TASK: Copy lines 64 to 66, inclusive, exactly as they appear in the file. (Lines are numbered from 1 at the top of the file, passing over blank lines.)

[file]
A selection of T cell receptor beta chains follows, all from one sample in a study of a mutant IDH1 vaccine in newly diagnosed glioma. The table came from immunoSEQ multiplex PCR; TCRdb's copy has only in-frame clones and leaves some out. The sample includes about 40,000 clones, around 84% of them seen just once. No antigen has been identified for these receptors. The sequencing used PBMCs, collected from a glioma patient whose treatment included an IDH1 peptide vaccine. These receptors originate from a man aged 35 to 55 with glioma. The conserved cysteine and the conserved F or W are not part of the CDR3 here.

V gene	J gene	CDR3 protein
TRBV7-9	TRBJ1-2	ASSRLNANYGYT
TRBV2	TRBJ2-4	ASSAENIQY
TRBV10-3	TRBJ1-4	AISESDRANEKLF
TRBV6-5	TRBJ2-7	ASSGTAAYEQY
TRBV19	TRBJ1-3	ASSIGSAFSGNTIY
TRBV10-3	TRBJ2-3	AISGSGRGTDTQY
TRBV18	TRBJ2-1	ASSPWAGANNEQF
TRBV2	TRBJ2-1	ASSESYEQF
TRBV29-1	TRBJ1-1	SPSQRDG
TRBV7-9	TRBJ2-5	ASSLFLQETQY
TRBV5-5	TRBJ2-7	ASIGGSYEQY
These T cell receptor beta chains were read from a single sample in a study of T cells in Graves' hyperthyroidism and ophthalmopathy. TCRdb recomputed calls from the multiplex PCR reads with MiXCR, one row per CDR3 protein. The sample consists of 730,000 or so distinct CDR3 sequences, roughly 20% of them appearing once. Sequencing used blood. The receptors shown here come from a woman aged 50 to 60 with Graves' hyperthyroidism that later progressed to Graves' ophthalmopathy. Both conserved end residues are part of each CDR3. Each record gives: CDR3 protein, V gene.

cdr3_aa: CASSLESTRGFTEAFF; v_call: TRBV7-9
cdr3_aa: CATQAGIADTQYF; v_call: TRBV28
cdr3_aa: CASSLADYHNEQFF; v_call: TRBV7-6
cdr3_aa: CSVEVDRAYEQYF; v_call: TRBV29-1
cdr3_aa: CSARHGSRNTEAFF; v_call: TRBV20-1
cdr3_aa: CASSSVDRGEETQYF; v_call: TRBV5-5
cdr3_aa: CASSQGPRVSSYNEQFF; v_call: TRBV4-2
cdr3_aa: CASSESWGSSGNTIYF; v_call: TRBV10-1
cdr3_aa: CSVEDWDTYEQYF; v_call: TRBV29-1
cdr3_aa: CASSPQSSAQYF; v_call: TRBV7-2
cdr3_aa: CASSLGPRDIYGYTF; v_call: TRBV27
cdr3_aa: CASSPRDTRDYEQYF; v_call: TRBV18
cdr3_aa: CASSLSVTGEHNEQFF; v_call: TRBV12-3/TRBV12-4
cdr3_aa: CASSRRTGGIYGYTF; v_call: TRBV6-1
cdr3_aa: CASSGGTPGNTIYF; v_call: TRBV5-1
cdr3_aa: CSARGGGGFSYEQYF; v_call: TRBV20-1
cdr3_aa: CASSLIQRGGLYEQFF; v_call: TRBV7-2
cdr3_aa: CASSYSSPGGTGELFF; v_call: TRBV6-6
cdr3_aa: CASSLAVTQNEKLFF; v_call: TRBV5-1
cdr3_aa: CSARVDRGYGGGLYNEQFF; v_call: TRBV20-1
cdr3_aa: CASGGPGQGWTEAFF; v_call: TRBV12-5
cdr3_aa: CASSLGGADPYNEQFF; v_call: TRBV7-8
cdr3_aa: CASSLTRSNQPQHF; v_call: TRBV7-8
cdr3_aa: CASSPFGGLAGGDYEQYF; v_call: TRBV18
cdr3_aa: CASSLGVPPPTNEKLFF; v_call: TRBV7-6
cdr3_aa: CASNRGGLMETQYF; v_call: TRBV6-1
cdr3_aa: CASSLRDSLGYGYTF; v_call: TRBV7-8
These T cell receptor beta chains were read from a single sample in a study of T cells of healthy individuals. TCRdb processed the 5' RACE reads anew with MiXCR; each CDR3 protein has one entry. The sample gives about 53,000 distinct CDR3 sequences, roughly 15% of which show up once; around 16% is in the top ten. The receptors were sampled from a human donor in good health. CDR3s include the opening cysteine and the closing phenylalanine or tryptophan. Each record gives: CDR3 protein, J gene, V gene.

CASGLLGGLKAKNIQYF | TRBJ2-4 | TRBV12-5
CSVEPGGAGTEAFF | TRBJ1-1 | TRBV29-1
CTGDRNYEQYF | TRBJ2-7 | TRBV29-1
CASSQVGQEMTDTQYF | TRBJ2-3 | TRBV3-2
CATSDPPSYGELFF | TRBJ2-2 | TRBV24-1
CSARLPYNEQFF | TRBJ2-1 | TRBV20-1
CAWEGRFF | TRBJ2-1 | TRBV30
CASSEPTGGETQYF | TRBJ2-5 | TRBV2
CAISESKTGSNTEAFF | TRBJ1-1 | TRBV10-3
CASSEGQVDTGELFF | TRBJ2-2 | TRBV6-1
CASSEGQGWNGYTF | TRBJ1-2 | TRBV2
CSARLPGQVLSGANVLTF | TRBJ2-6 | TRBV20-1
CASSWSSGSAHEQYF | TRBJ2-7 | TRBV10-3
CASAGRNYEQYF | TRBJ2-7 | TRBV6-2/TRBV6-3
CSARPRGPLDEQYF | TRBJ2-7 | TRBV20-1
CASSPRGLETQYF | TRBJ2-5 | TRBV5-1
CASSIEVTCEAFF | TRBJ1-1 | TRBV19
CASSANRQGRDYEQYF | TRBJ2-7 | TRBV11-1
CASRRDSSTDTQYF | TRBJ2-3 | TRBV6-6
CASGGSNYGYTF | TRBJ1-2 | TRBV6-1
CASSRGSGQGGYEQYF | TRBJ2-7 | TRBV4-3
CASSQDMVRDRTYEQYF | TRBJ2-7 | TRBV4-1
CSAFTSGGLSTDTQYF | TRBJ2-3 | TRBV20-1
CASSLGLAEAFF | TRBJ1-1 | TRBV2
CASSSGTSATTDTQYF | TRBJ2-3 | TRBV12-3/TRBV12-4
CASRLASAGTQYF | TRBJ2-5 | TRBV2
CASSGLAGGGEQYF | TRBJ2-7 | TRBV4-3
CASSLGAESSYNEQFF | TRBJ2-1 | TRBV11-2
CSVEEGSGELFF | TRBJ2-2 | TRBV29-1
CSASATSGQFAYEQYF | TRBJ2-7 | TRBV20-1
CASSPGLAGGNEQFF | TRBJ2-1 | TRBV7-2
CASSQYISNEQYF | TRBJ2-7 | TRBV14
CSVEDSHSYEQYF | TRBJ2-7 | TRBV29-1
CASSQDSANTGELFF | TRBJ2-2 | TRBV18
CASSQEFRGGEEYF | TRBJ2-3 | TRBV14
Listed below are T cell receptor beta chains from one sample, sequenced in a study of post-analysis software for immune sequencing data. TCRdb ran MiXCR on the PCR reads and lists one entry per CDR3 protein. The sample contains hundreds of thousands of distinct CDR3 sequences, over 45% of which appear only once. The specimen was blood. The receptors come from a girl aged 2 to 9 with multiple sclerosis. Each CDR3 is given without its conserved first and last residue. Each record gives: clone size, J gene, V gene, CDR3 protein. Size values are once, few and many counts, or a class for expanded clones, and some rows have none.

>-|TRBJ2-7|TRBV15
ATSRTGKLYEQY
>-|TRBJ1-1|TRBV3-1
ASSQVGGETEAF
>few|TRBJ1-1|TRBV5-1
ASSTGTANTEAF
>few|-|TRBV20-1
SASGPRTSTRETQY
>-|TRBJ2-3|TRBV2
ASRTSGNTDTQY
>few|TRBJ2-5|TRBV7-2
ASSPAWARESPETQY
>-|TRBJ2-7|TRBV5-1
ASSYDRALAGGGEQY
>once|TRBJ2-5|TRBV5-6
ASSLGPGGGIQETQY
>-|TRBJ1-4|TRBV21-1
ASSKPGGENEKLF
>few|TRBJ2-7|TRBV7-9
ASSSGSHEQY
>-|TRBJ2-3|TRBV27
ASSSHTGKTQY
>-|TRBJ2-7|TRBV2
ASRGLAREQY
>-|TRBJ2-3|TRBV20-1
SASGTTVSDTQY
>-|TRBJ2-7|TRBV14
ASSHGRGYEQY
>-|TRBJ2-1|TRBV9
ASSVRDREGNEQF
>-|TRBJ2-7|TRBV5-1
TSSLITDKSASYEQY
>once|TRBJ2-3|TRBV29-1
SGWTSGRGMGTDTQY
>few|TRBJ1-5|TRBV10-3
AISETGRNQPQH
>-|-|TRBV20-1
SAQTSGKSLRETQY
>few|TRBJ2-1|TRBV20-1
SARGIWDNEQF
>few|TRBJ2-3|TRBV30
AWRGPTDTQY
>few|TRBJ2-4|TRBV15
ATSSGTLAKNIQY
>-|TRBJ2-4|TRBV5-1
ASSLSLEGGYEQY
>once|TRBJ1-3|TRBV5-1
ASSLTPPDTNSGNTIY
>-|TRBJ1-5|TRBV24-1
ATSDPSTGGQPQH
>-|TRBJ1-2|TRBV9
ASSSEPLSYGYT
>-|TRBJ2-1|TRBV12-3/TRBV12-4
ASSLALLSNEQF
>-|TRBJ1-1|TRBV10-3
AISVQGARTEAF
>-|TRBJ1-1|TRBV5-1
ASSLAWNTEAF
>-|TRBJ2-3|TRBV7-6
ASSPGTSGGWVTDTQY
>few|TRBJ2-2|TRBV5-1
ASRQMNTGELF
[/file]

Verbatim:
CASSQDMVRDRTYEQYF | TRBJ2-7 | TRBV4-1
CSAFTSGGLSTDTQYF | TRBJ2-3 | TRBV20-1
CASSLGLAEAFF | TRBJ1-1 | TRBV2